TEXAS

Dave

Adventurist
Founder
Senior Staff
Editor
#1
Crowd Sourced! Share information and ask specific questions about this state here.

This section is focused on documenting the following:
  • Adventure Opportunities & Destinations
  • Trails
  • Campsites
  • Watercraft Put-Ins/Take-Outs
  • Local Info, Highlights & Lore
  • Local Regulations & Local Insight

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Mr. Leary

Adventurist
Founding Member
#2
Texas has a low percentage of public land, but has widely varying geography and weather.

Gulf Coast of South Texas:

While the temperatures can still get hot in summertime, temperatures can be up to 15 degrees cooler in summer than just a few miles inland, the opposite in winter. The natural vegetation is a mix of grasses, sub tropical plants and bushes, and live oak trees. The land is very flat, with dunes along the coastal barrier islands.

Good remote adventure destinations include Padre Island National Seashore (PINS), Matagorda Island (no vehicles allowed), and old highway 87 along the coast south of Beaumont. All of these areas offer solitude, good fishing, and are pretty easy to get to.

Recommended destinations "within city limits" are Galveston Island and Corpus Christi. Both of these towns have a lot of history, a healthy array of museums, fine collections of Victorian homes and churches, and some of the best seafood in the US.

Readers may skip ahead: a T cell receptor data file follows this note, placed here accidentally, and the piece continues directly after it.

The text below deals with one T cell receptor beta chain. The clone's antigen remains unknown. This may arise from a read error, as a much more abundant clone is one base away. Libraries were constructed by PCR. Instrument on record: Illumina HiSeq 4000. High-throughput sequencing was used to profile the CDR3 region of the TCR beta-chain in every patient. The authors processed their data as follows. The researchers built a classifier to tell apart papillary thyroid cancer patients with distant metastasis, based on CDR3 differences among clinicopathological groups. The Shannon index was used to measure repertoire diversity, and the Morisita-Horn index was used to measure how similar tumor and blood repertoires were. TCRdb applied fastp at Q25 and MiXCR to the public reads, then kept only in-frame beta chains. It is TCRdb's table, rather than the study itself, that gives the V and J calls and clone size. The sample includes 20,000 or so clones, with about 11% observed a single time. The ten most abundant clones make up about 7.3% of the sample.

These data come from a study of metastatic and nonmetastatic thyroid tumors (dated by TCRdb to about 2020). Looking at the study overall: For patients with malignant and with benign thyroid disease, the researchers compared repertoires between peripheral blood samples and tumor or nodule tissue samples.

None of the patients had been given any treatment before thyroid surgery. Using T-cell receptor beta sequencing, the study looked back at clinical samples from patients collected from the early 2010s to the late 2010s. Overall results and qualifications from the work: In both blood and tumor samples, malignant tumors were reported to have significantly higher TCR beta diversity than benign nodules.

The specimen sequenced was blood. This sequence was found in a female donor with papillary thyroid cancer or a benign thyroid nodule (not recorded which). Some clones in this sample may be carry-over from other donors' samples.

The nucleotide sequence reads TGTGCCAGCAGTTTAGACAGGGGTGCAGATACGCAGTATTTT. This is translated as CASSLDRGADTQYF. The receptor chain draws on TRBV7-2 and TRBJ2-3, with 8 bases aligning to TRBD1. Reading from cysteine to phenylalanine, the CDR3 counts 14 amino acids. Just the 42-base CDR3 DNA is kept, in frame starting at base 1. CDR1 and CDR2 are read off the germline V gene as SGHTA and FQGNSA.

Mr. Leary

Adventurist
Founding Member
#3
Piney Woods of East Texas:

Very green, with great forests of 100 ft. Tall pine trees. Several lakes and rivers, some impressive wetlands (including cypress swamps), and relatively consistent seasons.

Good camping destinations include Angelina National forest, Davy Crockett national forest, Sam Houston national forest, Sabine national forest, and Caddo Lake.

Limited attractions within city limits.

(Im still grumpy that tapatalk ate my post. Ill fill in details when i get over myself)
 
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#4
To expound on the limited public land areas in the state, the opportunities to enjoy all forms of outdoor recreation (and 4x4 travel) are plentiful by visiting and taking advantage of the state parks system. Texas has an incredible number of state parks spread throughout the state with park rangers who are knowledgeable about the areas each park resides in, well maintained camping areas for vehicles and/or primitive camping for those who like to pack in/out, etc.
 

cttief

Adventurist
#5
Big Bend National Park is a great place for beginners. Any stock 4x4 can traverse 90% of the dirt roads. There are many primitive backcountry campsites throughout the park.